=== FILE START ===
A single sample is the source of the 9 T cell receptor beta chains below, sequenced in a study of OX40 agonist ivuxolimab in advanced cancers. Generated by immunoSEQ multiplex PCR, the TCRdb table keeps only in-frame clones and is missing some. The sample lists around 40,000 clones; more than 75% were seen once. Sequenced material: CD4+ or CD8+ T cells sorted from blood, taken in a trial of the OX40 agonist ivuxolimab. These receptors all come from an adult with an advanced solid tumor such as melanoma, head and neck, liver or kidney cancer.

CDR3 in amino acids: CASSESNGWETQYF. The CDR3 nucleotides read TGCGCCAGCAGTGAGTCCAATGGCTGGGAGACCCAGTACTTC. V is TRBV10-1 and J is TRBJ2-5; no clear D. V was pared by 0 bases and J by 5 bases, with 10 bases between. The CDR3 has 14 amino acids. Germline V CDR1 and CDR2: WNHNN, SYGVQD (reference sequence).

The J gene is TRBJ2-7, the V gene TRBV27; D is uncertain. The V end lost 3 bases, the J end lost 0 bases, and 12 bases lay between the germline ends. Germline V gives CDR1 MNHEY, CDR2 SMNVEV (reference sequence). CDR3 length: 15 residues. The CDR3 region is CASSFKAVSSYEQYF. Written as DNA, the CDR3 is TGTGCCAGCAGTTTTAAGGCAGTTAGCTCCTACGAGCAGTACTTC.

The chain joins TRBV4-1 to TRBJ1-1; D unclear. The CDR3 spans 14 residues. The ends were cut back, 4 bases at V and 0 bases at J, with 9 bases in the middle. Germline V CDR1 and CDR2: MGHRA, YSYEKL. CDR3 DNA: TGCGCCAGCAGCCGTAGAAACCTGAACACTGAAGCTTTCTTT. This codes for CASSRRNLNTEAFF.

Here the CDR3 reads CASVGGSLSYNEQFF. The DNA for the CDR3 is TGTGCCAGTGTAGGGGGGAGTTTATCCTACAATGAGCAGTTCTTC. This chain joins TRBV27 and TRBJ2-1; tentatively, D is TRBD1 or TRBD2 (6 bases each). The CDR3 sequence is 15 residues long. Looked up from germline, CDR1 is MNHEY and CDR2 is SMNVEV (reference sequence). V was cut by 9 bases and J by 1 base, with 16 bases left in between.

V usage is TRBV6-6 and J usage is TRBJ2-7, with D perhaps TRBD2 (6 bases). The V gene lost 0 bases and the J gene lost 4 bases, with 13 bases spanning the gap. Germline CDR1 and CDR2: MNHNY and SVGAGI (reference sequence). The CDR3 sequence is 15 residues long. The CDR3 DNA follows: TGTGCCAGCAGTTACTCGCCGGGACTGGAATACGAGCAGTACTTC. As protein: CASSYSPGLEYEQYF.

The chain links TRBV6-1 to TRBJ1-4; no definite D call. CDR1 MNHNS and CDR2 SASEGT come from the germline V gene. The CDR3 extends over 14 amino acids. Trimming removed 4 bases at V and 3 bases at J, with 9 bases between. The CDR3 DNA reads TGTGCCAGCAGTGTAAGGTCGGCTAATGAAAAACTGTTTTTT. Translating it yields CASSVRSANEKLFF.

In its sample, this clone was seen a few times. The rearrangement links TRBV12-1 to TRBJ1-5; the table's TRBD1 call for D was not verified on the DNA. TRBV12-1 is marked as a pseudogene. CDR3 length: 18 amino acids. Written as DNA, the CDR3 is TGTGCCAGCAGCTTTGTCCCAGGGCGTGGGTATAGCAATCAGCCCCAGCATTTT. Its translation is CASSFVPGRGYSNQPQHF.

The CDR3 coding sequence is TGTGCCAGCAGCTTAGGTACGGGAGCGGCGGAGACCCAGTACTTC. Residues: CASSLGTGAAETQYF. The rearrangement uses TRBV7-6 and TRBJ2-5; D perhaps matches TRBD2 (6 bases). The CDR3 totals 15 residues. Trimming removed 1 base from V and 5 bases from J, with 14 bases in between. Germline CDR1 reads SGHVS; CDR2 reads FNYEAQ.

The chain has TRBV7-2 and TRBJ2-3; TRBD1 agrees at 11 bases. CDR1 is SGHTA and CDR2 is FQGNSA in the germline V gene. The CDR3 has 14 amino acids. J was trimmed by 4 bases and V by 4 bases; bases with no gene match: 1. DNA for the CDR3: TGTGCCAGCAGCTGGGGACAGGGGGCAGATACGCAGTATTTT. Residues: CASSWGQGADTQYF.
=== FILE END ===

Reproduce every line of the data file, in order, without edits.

A single sample is the source of the 9 T cell receptor beta chains below, sequenced in a study of OX40 agonist ivuxolimab in advanced cancers. Generated by immunoSEQ multiplex PCR, the TCRdb table keeps only in-frame clones and is missing some. The sample lists around 40,000 clones; more than 75% were seen once. Sequenced material: CD4+ or CD8+ T cells sorted from blood, taken in a trial of the OX40 agonist ivuxolimab. These receptors all come from an adult with an advanced solid tumor such as melanoma, head and neck, liver or kidney cancer.

CDR3 in amino acids: CASSESNGWETQYF. The CDR3 nucleotides read TGCGCCAGCAGTGAGTCCAATGGCTGGGAGACCCAGTACTTC. V is TRBV10-1 and J is TRBJ2-5; no clear D. V was pared by 0 bases and J by 5 bases, with 10 bases between. The CDR3 has 14 amino acids. Germline V CDR1 and CDR2: WNHNN, SYGVQD (reference sequence).

The J gene is TRBJ2-7, the V gene TRBV27; D is uncertain. The V end lost 3 bases, the J end lost 0 bases, and 12 bases lay between the germline ends. Germline V gives CDR1 MNHEY, CDR2 SMNVEV (reference sequence). CDR3 length: 15 residues. The CDR3 region is CASSFKAVSSYEQYF. Written as DNA, the CDR3 is TGTGCCAGCAGTTTTAAGGCAGTTAGCTCCTACGAGCAGTACTTC.

The chain joins TRBV4-1 to TRBJ1-1; D unclear. The CDR3 spans 14 residues. The ends were cut back, 4 bases at V and 0 bases at J, with 9 bases in the middle. Germline V CDR1 and CDR2: MGHRA, YSYEKL. CDR3 DNA: TGCGCCAGCAGCCGTAGAAACCTGAACACTGAAGCTTTCTTT. This codes for CASSRRNLNTEAFF.

Here the CDR3 reads CASVGGSLSYNEQFF. The DNA for the CDR3 is TGTGCCAGTGTAGGGGGGAGTTTATCCTACAATGAGCAGTTCTTC. This chain joins TRBV27 and TRBJ2-1; tentatively, D is TRBD1 or TRBD2 (6 bases each). The CDR3 sequence is 15 residues long. Looked up from germline, CDR1 is MNHEY and CDR2 is SMNVEV (reference sequence). V was cut by 9 bases and J by 1 base, with 16 bases left in between.

V usage is TRBV6-6 and J usage is TRBJ2-7, with D perhaps TRBD2 (6 bases). The V gene lost 0 bases and the J gene lost 4 bases, with 13 bases spanning the gap. Germline CDR1 and CDR2: MNHNY and SVGAGI (reference sequence). The CDR3 sequence is 15 residues long. The CDR3 DNA follows: TGTGCCAGCAGTTACTCGCCGGGACTGGAATACGAGCAGTACTTC. As protein: CASSYSPGLEYEQYF.

The chain links TRBV6-1 to TRBJ1-4; no definite D call. CDR1 MNHNS and CDR2 SASEGT come from the germline V gene. The CDR3 extends over 14 amino acids. Trimming removed 4 bases at V and 3 bases at J, with 9 bases between. The CDR3 DNA reads TGTGCCAGCAGTGTAAGGTCGGCTAATGAAAAACTGTTTTTT. Translating it yields CASSVRSANEKLFF.

In its sample, this clone was seen a few times. The rearrangement links TRBV12-1 to TRBJ1-5; the table's TRBD1 call for D was not verified on the DNA. TRBV12-1 is marked as a pseudogene. CDR3 length: 18 amino acids. Written as DNA, the CDR3 is TGTGCCAGCAGCTTTGTCCCAGGGCGTGGGTATAGCAATCAGCCCCAGCATTTT. Its translation is CASSFVPGRGYSNQPQHF.

The CDR3 coding sequence is TGTGCCAGCAGCTTAGGTACGGGAGCGGCGGAGACCCAGTACTTC. Residues: CASSLGTGAAETQYF. The rearrangement uses TRBV7-6 and TRBJ2-5; D perhaps matches TRBD2 (6 bases). The CDR3 totals 15 residues. Trimming removed 1 base from V and 5 bases from J, with 14 bases in between. Germline CDR1 reads SGHVS; CDR2 reads FNYEAQ.

The chain has TRBV7-2 and TRBJ2-3; TRBD1 agrees at 11 bases. CDR1 is SGHTA and CDR2 is FQGNSA in the germline V gene. The CDR3 has 14 amino acids. J was trimmed by 4 bases and V by 4 bases; bases with no gene match: 1. DNA for the CDR3: TGTGCCAGCAGCTGGGGACAGGGGGCAGATACGCAGTATTTT. Residues: CASSWGQGADTQYF.